But shouldn’t the story actually mention blogs?

But shouldn’t the story actually mention blogs?

The Chicago Tribune today discusses the impact that religious blogs have on both discussions of faith and on the ecclesiastical structures of their churches. The article ranges among the denominations, but when it comes to the Catholic Church, it leaves me scratching my head. The issue it chooses to highlight is the Boston archdiocese’s financial transparency disclosures. In this article on the impact of blogs on the Church, can you pick out what’s missing from this anecdote?

Roman Catholic Archbishop of Boston Sean P. O’Malley pledged last year to open the diocese’s financial books for public inspection after an effective Web-based campaign among disgruntled laity raised the specter that the Massachusetts Legislature would make such disclosure a legal requirement.

“I wouldn’t say the church has changed its ways, but we are raising attention for these issues,” said John Moynihan, spokesman for Voice of the Faithful, a lay reform group formed after the clergy abuse scandal of 2002. He said that reporters, who seldom used to quote dissenting laity, now read the group’s positions on developing events and call seeking comments to balance what the church hierarchy is saying.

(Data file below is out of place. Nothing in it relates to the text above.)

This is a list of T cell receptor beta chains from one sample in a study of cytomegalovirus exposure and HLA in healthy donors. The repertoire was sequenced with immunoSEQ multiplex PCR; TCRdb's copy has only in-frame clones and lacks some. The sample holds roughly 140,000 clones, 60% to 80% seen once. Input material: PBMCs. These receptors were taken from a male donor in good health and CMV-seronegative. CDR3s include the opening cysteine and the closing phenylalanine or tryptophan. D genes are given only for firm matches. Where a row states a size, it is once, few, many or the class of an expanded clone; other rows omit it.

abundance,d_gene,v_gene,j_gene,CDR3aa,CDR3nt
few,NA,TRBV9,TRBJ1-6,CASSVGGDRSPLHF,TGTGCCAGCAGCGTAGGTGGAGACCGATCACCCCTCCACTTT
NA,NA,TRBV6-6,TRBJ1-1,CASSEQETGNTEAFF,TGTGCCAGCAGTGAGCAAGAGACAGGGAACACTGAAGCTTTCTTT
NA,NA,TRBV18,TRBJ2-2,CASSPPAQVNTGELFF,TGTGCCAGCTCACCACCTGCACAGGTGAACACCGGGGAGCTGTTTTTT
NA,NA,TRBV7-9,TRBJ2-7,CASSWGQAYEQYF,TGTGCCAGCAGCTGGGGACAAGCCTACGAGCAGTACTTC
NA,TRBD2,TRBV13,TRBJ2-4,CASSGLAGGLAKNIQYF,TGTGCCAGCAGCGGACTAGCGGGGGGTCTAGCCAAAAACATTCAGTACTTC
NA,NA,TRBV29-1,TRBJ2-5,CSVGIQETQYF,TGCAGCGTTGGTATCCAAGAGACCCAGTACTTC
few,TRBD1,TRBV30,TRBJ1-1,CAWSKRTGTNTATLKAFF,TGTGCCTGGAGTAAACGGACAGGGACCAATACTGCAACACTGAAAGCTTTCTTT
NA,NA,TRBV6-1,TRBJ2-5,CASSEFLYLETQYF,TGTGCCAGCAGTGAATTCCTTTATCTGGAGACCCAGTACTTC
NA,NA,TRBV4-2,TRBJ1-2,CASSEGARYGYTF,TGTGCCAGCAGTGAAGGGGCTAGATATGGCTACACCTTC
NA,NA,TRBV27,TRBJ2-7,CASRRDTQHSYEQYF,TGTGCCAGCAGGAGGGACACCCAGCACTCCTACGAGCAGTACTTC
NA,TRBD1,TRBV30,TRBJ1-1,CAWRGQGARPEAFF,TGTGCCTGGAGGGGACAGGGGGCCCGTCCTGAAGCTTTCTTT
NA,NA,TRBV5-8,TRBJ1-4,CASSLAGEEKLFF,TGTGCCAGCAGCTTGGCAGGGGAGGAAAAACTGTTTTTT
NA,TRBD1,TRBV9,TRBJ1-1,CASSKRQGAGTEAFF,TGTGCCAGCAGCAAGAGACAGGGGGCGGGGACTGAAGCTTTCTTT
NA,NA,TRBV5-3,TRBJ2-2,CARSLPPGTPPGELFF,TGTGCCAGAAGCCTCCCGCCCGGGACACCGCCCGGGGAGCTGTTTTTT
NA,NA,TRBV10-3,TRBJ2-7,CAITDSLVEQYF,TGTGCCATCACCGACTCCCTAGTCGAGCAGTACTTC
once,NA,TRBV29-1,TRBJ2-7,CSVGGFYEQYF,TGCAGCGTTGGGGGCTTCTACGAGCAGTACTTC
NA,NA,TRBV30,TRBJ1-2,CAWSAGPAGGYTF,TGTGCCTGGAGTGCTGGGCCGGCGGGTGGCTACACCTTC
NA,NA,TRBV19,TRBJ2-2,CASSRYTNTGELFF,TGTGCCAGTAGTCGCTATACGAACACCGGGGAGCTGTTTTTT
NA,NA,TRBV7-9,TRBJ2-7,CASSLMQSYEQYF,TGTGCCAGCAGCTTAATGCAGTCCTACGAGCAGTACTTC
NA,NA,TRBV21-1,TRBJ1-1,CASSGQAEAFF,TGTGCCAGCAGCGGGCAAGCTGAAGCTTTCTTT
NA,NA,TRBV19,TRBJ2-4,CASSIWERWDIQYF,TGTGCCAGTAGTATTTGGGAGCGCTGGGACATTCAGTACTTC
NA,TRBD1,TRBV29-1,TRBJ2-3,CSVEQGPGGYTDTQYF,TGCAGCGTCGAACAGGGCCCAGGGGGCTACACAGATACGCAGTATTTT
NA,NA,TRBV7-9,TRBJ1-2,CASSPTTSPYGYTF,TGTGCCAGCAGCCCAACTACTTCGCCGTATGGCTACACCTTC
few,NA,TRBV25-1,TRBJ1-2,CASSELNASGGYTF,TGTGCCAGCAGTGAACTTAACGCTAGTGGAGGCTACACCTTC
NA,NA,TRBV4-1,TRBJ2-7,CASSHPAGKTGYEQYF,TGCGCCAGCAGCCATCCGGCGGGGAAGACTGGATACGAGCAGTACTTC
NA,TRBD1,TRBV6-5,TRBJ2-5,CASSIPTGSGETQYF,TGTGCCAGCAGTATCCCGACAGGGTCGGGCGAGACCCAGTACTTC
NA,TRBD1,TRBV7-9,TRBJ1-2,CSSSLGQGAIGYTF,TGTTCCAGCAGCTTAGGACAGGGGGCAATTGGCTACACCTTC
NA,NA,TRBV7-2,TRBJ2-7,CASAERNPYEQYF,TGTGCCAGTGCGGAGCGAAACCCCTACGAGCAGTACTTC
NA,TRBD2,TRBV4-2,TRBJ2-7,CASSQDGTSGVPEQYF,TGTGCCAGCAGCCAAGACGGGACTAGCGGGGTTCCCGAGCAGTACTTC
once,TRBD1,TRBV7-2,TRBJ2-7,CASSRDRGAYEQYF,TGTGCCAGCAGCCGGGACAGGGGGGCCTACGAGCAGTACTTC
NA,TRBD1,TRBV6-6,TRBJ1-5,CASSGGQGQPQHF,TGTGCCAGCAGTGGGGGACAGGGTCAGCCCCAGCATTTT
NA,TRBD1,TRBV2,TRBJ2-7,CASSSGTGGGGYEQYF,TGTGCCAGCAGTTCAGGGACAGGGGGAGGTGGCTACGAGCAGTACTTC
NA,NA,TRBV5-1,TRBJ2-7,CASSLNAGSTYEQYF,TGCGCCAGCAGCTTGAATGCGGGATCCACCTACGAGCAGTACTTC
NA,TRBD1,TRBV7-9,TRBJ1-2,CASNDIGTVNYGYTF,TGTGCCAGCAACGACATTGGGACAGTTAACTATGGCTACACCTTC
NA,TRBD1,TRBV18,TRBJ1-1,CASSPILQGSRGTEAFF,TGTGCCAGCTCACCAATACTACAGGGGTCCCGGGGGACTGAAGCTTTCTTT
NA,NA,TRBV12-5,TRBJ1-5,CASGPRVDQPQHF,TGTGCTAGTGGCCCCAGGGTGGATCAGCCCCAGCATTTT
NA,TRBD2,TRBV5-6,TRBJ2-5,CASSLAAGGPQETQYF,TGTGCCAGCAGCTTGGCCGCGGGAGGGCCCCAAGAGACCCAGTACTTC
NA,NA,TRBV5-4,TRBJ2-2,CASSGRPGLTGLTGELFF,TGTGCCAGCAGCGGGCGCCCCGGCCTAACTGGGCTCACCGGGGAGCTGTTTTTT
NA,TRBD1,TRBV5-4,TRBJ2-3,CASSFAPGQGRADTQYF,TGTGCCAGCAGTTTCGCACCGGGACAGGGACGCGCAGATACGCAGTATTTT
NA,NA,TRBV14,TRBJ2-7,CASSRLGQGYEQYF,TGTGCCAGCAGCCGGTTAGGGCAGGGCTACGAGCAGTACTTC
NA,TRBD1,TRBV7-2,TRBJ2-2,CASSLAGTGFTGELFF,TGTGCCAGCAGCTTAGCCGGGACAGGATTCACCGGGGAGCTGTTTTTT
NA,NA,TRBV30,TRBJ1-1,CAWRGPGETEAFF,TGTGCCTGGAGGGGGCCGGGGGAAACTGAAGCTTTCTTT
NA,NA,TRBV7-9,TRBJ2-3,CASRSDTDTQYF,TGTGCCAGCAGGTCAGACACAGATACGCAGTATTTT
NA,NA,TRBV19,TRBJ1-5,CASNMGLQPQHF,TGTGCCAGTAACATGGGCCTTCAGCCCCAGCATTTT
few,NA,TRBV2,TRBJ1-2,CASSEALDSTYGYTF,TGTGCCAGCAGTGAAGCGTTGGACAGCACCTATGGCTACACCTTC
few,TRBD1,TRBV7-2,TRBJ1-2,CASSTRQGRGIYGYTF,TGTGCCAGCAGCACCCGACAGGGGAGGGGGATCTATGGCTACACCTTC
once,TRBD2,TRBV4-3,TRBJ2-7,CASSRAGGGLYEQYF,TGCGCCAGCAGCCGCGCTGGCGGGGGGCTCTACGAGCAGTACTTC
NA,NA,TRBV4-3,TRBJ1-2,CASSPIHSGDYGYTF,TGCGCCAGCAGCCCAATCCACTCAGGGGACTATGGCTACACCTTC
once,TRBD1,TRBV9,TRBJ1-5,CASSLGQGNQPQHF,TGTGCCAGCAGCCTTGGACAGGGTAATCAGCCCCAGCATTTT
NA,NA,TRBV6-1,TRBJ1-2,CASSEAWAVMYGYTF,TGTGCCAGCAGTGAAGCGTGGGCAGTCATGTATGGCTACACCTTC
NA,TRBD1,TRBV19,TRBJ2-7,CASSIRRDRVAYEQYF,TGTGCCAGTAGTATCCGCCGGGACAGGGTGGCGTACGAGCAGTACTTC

So, um, where are the blogs that did this? What was this “effective Web-based campaign,” because I’m not seeing it. Is there some super-secret network of Voice of the Faithful blogs out there? What we have is the media sticking to the template despite the fact that it has no rational connection to the story. The template says that when you write a story about disgruntled Catholics, you contact Voice of the Faithful for a quote, regardless of whether Voice of the Faithful represents anyone but their very small membership or even has anything to do with the story.

Funny way of making it accessible

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  • Pretty pitiful, drive-by journalism.  Whatever one might think about VOTF, its Boston affiliates lack a meaningful presence on the web.  Although I don’t always agree with the views offered, I find the conservative Catholic blogs in general and especially those that are Boston-based extremely valuable resources for information and opinions about the Church as a whole and the RCAB.  On issues such as Catholic Charities, the conservative blogs have clearly driven the debate and provided what I regard as a very valuable counter-balance to the bias I’ve found disturbing in much of the mainstream media.

  • Dom, you are expecting something the Chicago Tribune just can’t give:  intelligent, objective and informative reporting.  Since the paper longs to become the NYT/WaPo of the Midwest, it has succumbed to all of the inane prejudices of those two well-established bastions of liberal propaganda.

    It has been grossly unfair to Cardinal George in the recent case of a molesting priest.  It almost always goes to VOTF or the now repulsive SNAP for snide comments.  In its community coverage, the Tribune is political correctness carried to the extreme of near psychosis.

  • The story also apparently is being published in different forms. Thomas at AmericanPapist found a version in the Washington Post that leaves out the VOTF stuff, but throws in a confusing bit about Fr. Jim Tucker at Dappled Things, making him sound like a dissident.

  • It’s journalism with the same old Rolodex.  Hey, the VOTF wants to seem relevant and will always claim to be so, even if it’s on topic like blogs where they have no footprint.